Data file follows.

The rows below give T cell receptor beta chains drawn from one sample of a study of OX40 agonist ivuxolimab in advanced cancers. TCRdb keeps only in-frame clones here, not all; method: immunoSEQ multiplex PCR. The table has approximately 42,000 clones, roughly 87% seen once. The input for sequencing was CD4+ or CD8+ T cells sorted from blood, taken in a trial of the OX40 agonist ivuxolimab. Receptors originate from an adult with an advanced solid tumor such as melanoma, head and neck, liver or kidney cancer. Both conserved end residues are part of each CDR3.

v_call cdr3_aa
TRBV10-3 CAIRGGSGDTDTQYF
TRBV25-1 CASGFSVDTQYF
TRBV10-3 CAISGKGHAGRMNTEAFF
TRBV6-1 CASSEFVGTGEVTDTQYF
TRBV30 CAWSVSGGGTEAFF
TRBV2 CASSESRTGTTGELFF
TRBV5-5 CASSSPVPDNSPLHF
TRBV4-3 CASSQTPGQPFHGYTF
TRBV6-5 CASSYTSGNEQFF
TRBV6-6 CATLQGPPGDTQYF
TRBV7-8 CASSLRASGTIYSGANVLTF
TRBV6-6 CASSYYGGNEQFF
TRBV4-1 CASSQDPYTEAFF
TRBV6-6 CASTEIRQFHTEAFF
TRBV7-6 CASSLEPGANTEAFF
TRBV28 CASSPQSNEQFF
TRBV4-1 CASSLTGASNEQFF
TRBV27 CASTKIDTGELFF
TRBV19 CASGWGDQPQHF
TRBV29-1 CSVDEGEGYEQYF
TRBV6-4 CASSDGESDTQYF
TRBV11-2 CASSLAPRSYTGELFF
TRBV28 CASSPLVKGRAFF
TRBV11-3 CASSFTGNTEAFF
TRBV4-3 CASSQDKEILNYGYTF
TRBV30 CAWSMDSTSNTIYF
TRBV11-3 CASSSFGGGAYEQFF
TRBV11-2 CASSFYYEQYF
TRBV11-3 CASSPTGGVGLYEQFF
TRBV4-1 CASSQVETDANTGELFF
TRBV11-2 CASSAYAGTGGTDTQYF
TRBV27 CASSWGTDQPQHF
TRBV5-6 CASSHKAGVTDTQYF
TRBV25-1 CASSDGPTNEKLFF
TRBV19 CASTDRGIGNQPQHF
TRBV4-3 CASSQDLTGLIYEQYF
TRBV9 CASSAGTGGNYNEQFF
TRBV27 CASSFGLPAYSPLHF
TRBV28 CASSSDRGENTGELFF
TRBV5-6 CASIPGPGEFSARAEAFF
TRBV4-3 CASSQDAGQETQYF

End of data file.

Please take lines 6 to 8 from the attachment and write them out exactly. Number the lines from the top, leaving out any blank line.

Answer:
TRBV6-1 CASSEFVGTGEVTDTQYF
TRBV30 CAWSVSGGGTEAFF
TRBV2 CASSESRTGTTGELFF